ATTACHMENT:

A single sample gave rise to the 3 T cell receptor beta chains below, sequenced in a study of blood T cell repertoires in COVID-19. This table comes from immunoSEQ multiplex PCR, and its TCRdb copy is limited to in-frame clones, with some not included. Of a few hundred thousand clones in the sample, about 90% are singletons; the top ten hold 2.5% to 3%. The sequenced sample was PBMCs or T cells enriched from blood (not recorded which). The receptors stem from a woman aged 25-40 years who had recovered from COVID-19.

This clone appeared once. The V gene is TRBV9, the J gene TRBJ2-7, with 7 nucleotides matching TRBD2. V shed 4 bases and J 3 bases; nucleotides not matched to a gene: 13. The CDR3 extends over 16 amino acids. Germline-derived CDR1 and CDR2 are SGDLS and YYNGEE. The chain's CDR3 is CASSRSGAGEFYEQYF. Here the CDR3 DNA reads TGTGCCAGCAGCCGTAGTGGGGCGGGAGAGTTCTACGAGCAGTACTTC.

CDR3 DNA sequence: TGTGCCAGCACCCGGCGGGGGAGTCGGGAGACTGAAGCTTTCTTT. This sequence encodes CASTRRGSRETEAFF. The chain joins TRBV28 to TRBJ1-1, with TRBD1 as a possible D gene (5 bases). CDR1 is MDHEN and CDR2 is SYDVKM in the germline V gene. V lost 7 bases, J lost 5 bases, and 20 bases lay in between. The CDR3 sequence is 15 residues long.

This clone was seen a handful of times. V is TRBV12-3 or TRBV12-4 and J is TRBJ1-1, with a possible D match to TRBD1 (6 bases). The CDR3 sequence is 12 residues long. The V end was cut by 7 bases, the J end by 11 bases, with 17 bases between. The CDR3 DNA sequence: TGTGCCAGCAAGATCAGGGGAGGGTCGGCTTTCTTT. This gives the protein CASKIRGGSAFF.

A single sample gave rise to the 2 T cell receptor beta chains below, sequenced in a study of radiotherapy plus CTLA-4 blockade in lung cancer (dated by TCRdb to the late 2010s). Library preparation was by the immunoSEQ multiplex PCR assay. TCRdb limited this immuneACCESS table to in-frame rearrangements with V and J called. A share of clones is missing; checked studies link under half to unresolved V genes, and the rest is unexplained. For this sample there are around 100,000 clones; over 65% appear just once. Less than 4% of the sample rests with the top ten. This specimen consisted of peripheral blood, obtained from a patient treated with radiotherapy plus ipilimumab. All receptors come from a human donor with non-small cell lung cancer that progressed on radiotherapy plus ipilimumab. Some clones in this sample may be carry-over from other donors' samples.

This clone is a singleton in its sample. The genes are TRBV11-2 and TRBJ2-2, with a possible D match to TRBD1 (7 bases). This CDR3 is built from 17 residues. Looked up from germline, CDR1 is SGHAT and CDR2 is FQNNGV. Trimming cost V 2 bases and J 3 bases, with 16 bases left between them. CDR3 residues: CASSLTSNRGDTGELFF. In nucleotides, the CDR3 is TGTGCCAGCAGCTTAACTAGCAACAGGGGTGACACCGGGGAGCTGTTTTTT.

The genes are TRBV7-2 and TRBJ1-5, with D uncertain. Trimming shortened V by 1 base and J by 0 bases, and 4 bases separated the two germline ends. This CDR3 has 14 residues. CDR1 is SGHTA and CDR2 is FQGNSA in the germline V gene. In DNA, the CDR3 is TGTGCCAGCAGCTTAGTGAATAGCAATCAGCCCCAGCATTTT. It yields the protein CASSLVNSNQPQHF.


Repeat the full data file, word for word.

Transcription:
A single sample gave rise to the 3 T cell receptor beta chains below, sequenced in a study of blood T cell repertoires in COVID-19. This table comes from immunoSEQ multiplex PCR, and its TCRdb copy is limited to in-frame clones, with some not included. Of a few hundred thousand clones in the sample, about 90% are singletons; the top ten hold 2.5% to 3%. The sequenced sample was PBMCs or T cells enriched from blood (not recorded which). The receptors stem from a woman aged 25-40 years who had recovered from COVID-19.

This clone appeared once. The V gene is TRBV9, the J gene TRBJ2-7, with 7 nucleotides matching TRBD2. V shed 4 bases and J 3 bases; nucleotides not matched to a gene: 13. The CDR3 extends over 16 amino acids. Germline-derived CDR1 and CDR2 are SGDLS and YYNGEE. The chain's CDR3 is CASSRSGAGEFYEQYF. Here the CDR3 DNA reads TGTGCCAGCAGCCGTAGTGGGGCGGGAGAGTTCTACGAGCAGTACTTC.

CDR3 DNA sequence: TGTGCCAGCACCCGGCGGGGGAGTCGGGAGACTGAAGCTTTCTTT. This sequence encodes CASTRRGSRETEAFF. The chain joins TRBV28 to TRBJ1-1, with TRBD1 as a possible D gene (5 bases). CDR1 is MDHEN and CDR2 is SYDVKM in the germline V gene. V lost 7 bases, J lost 5 bases, and 20 bases lay in between. The CDR3 sequence is 15 residues long.

This clone was seen a handful of times. V is TRBV12-3 or TRBV12-4 and J is TRBJ1-1, with a possible D match to TRBD1 (6 bases). The CDR3 sequence is 12 residues long. The V end was cut by 7 bases, the J end by 11 bases, with 17 bases between. The CDR3 DNA sequence: TGTGCCAGCAAGATCAGGGGAGGGTCGGCTTTCTTT. This gives the protein CASKIRGGSAFF.

A single sample gave rise to the 2 T cell receptor beta chains below, sequenced in a study of radiotherapy plus CTLA-4 blockade in lung cancer (dated by TCRdb to the late 2010s). Library preparation was by the immunoSEQ multiplex PCR assay. TCRdb limited this immuneACCESS table to in-frame rearrangements with V and J called. A share of clones is missing; checked studies link under half to unresolved V genes, and the rest is unexplained. For this sample there are around 100,000 clones; over 65% appear just once. Less than 4% of the sample rests with the top ten. This specimen consisted of peripheral blood, obtained from a patient treated with radiotherapy plus ipilimumab. All receptors come from a human donor with non-small cell lung cancer that progressed on radiotherapy plus ipilimumab. Some clones in this sample may be carry-over from other donors' samples.

This clone is a singleton in its sample. The genes are TRBV11-2 and TRBJ2-2, with a possible D match to TRBD1 (7 bases). This CDR3 is built from 17 residues. Looked up from germline, CDR1 is SGHAT and CDR2 is FQNNGV. Trimming cost V 2 bases and J 3 bases, with 16 bases left between them. CDR3 residues: CASSLTSNRGDTGELFF. In nucleotides, the CDR3 is TGTGCCAGCAGCTTAACTAGCAACAGGGGTGACACCGGGGAGCTGTTTTTT.

The genes are TRBV7-2 and TRBJ1-5, with D uncertain. Trimming shortened V by 1 base and J by 0 bases, and 4 bases separated the two germline ends. This CDR3 has 14 residues. CDR1 is SGHTA and CDR2 is FQGNSA in the germline V gene. In DNA, the CDR3 is TGTGCCAGCAGCTTAGTGAATAGCAATCAGCCCCAGCATTTT. It yields the protein CASSLVNSNQPQHF.